There’s a new type of craft beer in town and it’s sure to make you wrinkle your face. It’s sour beer and it’s taking over craft breweries near you, with beer aficionados and beginner drinkers alike enjoying a fresh take on that malty liquid. Here’s what makes a sour beer.
I first tried sour beer a year or so back and instantly disliked it. I like drinking beer — not all types — but this combined aspects I didn’t enjoy, namely the sour part. Since then, however, I’ve tasted it a few more times and have become accustomed to the taste, which for me sits between cider and beer with a strong fruity flavour and tart aftertaste.
A few weeks back when I ordered the drink, someone asked me what makes it sour. The reality was I had no idea at all, and it got me.
What is sour beer?
As the name suggests, sour beer is intentionally made with a sour or tart finish. Unlike ales and lagers, which are usually characterised as being bitter or sweet, sour ales thrive in making you wince a little. They come in a range of different colours depending on the flavouring and are often cloudy in appearance.
While it may seem like a recent trend, sour beer has been around for centuries. One of the most popular versions, the Berliner Weisse, originated in northern Germany and has been around since, at least, the 16th century, while the Gose, also from Germany, is said to have been first created in the 13th century.
It’s likely there’s been a recent surge in interest for sour beers due to the rise in Australia’s craft beer industry, bringing in punters keen on trying new and interesting types of beer.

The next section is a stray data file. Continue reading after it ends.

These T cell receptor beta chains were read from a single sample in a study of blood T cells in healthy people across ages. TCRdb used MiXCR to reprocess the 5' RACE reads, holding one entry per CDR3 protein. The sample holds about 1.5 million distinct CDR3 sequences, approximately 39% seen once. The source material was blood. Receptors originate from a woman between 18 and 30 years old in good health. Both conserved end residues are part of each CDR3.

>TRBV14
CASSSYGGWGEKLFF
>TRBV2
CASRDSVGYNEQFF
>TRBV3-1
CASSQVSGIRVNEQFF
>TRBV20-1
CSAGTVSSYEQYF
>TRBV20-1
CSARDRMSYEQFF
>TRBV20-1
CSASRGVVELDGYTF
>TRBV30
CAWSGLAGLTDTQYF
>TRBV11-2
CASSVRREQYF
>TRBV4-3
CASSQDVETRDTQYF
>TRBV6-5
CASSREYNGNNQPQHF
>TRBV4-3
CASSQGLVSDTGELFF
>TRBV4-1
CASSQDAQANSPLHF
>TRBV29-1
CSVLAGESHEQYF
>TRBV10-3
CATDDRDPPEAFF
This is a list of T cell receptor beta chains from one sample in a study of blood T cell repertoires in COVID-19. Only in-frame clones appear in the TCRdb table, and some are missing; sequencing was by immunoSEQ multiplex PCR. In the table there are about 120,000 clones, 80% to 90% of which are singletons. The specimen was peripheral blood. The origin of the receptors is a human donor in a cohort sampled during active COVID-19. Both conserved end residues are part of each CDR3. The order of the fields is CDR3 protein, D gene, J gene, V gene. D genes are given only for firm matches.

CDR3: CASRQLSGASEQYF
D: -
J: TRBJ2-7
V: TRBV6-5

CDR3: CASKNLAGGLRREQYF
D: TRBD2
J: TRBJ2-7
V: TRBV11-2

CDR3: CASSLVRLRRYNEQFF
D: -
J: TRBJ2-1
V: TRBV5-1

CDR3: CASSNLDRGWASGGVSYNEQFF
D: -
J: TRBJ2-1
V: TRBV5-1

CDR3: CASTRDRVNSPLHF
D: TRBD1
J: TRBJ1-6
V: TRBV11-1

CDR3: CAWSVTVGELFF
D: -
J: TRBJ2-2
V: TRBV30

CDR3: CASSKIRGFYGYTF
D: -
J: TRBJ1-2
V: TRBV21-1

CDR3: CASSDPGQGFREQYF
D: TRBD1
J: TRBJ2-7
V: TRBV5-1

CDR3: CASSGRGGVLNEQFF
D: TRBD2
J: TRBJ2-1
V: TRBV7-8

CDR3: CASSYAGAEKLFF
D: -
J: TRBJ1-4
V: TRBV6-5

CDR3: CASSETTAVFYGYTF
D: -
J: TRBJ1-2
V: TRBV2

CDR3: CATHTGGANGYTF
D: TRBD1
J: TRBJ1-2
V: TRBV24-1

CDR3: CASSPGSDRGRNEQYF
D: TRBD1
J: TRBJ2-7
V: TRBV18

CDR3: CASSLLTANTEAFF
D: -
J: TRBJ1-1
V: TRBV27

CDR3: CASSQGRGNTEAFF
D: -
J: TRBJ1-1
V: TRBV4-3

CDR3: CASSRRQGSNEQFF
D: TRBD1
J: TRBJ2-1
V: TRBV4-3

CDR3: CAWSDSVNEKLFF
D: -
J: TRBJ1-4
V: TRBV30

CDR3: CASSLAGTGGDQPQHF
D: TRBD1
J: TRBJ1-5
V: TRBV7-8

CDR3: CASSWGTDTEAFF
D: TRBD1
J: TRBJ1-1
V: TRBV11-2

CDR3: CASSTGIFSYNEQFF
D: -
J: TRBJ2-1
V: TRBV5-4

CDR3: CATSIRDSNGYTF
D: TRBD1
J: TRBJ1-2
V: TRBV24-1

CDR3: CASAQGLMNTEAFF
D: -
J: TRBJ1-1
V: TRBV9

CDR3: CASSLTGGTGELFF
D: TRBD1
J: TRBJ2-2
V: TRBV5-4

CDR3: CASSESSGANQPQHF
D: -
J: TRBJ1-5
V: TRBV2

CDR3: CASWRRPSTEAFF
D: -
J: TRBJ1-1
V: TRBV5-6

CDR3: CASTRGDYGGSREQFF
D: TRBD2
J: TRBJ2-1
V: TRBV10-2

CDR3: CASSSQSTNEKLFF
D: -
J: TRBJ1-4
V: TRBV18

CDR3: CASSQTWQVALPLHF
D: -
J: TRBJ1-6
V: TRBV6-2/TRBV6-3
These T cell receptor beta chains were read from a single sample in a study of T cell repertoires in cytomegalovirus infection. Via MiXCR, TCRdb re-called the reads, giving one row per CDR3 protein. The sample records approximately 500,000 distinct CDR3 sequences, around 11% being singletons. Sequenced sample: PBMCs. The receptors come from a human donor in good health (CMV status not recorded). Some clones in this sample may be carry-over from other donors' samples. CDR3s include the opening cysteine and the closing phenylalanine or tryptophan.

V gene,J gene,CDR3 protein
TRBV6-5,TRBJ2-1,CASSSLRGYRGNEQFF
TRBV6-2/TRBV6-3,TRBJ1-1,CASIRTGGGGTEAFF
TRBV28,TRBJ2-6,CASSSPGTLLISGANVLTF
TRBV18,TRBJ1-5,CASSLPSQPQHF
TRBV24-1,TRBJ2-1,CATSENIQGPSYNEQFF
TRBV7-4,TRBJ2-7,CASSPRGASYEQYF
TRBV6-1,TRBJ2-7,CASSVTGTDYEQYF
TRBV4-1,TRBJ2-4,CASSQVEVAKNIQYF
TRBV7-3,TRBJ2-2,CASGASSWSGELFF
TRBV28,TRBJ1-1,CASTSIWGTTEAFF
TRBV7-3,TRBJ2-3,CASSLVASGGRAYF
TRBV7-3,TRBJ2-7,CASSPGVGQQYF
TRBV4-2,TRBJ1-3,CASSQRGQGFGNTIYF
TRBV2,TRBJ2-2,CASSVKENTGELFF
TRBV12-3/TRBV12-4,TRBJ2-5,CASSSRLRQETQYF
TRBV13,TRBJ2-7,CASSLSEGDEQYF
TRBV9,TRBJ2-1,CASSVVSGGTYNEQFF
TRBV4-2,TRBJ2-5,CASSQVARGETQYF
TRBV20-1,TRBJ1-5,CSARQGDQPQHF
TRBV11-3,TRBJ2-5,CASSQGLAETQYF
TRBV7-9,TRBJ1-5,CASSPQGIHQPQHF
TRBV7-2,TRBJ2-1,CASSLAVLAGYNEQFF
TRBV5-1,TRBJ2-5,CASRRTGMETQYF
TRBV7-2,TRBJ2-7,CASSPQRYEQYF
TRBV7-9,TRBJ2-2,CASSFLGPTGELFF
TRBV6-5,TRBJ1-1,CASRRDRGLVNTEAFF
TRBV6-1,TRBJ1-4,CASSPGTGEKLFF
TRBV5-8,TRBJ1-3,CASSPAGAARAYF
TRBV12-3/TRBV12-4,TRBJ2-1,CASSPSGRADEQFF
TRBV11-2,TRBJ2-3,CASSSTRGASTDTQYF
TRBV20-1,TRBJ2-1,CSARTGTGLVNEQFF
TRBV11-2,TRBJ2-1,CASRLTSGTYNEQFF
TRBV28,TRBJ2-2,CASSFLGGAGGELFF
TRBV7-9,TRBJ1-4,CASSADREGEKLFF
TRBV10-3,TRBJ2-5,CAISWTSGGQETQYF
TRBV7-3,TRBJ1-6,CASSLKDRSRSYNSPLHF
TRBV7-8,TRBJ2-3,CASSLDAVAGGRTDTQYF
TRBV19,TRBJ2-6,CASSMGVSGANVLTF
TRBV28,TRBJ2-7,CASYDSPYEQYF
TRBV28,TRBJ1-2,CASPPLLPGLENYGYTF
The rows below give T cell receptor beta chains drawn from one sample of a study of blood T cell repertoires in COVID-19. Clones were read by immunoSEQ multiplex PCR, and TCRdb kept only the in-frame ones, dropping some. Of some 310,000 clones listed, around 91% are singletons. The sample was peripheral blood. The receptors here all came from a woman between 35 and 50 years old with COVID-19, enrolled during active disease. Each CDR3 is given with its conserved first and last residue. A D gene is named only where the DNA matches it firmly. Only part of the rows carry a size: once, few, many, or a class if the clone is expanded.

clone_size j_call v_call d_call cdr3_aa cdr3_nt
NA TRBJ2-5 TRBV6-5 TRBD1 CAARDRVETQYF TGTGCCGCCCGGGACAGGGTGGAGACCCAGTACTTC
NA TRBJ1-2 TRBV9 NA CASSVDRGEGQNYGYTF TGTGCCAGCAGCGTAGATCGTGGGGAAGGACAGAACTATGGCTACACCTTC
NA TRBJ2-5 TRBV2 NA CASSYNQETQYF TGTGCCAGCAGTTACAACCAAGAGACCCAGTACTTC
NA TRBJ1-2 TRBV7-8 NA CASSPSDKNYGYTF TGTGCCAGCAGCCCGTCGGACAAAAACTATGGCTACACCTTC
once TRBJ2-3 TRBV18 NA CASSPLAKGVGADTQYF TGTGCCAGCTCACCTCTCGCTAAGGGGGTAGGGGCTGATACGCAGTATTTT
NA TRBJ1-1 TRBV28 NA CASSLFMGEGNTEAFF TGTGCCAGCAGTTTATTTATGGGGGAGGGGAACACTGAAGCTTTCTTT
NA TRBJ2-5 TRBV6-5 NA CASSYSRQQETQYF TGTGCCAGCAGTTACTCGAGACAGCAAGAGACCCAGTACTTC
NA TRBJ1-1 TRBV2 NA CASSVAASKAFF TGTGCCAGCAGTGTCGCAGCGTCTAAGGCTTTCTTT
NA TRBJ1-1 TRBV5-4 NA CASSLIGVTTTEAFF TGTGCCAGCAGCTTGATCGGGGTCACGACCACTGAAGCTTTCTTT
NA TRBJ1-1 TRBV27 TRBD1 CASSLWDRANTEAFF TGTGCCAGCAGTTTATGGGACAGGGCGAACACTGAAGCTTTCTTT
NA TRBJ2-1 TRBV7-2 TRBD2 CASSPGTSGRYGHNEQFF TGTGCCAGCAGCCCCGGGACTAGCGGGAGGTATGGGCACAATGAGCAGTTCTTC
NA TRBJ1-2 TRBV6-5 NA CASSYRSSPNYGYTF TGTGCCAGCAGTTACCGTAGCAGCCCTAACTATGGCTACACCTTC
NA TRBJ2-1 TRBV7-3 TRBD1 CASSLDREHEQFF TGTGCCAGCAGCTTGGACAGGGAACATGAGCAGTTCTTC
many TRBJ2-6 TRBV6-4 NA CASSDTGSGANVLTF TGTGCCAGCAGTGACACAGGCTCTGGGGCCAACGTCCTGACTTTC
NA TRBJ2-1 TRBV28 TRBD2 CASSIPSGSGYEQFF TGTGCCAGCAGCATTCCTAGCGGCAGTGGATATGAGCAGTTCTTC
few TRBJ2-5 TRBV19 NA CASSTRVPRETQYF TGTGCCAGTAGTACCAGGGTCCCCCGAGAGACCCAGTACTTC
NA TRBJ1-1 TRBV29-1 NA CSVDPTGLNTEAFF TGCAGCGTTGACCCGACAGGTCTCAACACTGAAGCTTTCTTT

How sour beer’s made
According to Cascade Brewing, sour beers are made by feeding sugars to bacteria, which would usually spoil the other beers we’re used to. These bacteria — lactobacillus, pediococcus or acetobactor — release acids which create the sour tastes this variety of beer has. Depending on how sour you want to make the brew, you’d allow more acid to be released into the vat of unfermented beer.
To give the sour beer a unique flavour, fruits and spices are added. This is what gives different variants their distinct flavour.
Because the process takes a while and requires more attention compared to standard ales and lagers, sour beers are often plagued with steeper price tags. Still, it’s worthwhile giving them a try as a little treat if you’re feeling adventurous.
What types of sour beer exist?
As mentioned above, there’s the classic Berliner Weisse, a wheat beer soured and flavoured with raspberry and other fruits. It’s often pinkish in colour and is a good place to start if you’ve yet to try a sour beer.
Another common sour beer is the Gose, which is a bit more intense than the Weisse. It tastes a bit more sour with hints of herbs and salt.
The remaining types of sour beers really do vary depending on what the brewers decided to concoct. The main variations really lie in the sourness, the fruits its been flavoured with, what colour the end result is and whether someone’s added flavouring syrup to it. The colour spectrum can range from yellow to bright red.
The possibilities are truly endless.
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